Early Works (1951–55)
Venezuela experienced dramatic economic, political, and social changes during and after World War II. In 1939 the country was one of the world’s leading oil exporters and its third largest producer. A booming oil industry coupled with economic assistance from the United States enabled Venezuela to finance its own modernization in the postwar period. During this era Venezuelan modern art underwent an equally transformative shift. The emergence of Geometric Abstraction—a transnational movement characterized by pure form, line, color, and geometric ordering schemes—in the country around the 1950s marked a period of great artistic innovation.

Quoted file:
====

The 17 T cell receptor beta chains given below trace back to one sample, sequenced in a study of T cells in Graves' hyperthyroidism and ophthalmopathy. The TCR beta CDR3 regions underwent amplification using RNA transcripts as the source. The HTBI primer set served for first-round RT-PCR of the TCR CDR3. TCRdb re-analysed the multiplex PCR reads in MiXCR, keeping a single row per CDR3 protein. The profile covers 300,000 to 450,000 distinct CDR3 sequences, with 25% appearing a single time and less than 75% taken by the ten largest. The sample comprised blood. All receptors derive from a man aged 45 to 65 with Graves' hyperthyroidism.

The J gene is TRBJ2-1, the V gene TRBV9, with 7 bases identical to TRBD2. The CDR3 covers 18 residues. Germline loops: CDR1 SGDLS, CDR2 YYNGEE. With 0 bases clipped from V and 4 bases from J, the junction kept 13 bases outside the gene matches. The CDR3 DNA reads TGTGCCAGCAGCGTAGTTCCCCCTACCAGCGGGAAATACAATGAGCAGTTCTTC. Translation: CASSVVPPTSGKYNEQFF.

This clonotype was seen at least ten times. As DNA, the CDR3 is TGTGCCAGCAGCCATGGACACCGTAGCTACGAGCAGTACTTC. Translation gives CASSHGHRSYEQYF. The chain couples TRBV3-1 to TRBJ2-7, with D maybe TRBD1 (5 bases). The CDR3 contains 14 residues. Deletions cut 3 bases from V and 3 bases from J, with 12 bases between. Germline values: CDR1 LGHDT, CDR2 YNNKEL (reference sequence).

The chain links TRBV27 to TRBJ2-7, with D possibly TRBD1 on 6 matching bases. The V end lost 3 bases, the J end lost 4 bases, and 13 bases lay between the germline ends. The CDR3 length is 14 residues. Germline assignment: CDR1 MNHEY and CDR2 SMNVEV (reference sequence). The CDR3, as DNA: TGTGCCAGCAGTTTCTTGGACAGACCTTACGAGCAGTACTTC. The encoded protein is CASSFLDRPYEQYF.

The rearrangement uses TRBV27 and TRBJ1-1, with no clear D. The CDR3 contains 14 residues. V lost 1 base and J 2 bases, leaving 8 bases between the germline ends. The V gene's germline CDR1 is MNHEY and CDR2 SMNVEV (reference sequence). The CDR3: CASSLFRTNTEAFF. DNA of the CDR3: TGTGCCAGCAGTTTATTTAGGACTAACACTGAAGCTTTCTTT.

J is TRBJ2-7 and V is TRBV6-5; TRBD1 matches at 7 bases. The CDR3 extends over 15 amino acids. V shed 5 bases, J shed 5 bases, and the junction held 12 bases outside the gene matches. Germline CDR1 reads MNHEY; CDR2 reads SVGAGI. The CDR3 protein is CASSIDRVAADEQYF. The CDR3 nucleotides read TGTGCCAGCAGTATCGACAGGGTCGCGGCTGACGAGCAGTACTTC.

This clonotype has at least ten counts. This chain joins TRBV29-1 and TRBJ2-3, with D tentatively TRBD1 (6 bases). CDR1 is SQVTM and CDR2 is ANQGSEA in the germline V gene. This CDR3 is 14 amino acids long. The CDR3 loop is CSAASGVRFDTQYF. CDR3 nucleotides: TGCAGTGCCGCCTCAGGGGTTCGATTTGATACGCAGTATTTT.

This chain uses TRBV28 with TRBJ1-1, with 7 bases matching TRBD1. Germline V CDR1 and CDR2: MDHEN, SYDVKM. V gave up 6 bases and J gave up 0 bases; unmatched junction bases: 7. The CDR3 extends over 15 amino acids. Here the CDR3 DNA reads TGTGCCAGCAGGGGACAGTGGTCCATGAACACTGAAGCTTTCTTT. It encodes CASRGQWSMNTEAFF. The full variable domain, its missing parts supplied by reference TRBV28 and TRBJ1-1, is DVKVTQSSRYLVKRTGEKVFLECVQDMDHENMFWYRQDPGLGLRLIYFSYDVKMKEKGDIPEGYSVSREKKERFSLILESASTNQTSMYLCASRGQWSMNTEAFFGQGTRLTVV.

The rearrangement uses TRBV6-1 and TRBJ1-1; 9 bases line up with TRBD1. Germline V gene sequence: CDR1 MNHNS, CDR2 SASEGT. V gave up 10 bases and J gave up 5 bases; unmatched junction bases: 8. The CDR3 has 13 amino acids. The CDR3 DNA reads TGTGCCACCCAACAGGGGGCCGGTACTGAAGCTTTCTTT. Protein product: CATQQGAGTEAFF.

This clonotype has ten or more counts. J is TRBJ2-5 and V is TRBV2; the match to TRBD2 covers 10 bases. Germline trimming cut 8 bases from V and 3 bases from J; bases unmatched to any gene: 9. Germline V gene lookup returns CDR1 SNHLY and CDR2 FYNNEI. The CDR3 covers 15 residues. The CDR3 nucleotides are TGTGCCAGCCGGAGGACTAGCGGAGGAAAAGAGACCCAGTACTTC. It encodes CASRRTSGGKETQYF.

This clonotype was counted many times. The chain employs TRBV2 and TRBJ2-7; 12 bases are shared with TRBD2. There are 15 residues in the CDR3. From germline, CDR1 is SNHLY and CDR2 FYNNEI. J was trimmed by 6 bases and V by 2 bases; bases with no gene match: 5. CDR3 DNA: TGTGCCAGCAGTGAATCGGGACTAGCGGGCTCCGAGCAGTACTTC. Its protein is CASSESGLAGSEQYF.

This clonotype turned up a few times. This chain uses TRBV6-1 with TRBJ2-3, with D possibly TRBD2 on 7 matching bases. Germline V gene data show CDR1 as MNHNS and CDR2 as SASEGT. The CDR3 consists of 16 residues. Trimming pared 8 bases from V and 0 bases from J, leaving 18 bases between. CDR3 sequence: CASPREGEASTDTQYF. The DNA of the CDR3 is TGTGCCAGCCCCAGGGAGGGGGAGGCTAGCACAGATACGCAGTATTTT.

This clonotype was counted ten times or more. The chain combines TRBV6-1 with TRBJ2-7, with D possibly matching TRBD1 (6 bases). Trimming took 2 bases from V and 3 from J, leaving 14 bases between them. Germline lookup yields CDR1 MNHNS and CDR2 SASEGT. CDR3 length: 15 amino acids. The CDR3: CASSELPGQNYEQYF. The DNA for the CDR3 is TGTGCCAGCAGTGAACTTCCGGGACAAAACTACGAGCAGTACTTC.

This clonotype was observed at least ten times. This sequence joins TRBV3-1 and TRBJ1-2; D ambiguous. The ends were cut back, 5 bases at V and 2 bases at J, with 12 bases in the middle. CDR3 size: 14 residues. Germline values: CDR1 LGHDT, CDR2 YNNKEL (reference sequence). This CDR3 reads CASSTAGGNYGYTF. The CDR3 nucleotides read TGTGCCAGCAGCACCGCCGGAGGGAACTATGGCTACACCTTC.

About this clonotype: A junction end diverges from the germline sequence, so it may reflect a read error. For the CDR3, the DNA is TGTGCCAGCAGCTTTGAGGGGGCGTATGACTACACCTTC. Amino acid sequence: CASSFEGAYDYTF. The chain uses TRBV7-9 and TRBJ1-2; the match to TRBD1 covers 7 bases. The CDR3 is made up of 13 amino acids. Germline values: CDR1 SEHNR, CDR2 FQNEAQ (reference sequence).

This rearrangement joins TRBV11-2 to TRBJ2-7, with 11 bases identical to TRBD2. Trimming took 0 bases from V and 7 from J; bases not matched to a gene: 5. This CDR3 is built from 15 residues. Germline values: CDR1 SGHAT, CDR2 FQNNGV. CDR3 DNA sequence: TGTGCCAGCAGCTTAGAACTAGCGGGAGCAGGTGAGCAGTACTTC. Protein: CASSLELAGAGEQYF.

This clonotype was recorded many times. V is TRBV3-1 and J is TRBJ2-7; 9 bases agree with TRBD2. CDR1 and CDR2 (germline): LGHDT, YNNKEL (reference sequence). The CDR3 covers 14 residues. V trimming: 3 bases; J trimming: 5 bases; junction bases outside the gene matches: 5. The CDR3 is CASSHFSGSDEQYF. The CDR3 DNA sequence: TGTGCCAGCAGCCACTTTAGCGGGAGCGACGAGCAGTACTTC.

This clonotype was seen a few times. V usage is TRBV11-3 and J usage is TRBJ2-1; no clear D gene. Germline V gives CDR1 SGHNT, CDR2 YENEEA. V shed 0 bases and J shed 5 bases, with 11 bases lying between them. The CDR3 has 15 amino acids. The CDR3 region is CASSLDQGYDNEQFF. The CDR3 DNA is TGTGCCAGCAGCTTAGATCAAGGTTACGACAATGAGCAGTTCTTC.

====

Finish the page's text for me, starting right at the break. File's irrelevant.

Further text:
It was in this context that Gego began her new life in her adopted home of Venezuela. She began doing freelance work at architecture firms and city planning studios in Caracas in the early 1940s, utilizing the architectural and engineering training she had received in Germany. By the early 1950s, however, Gego abandoned her architecture practice and fully embraced art-making. She relocated to the village of Tarmas, near Venezuela’s Caribbean coast, and concentrated in creating landscapes, depictions of architectural forms, and figuration, some of which are on view in this section.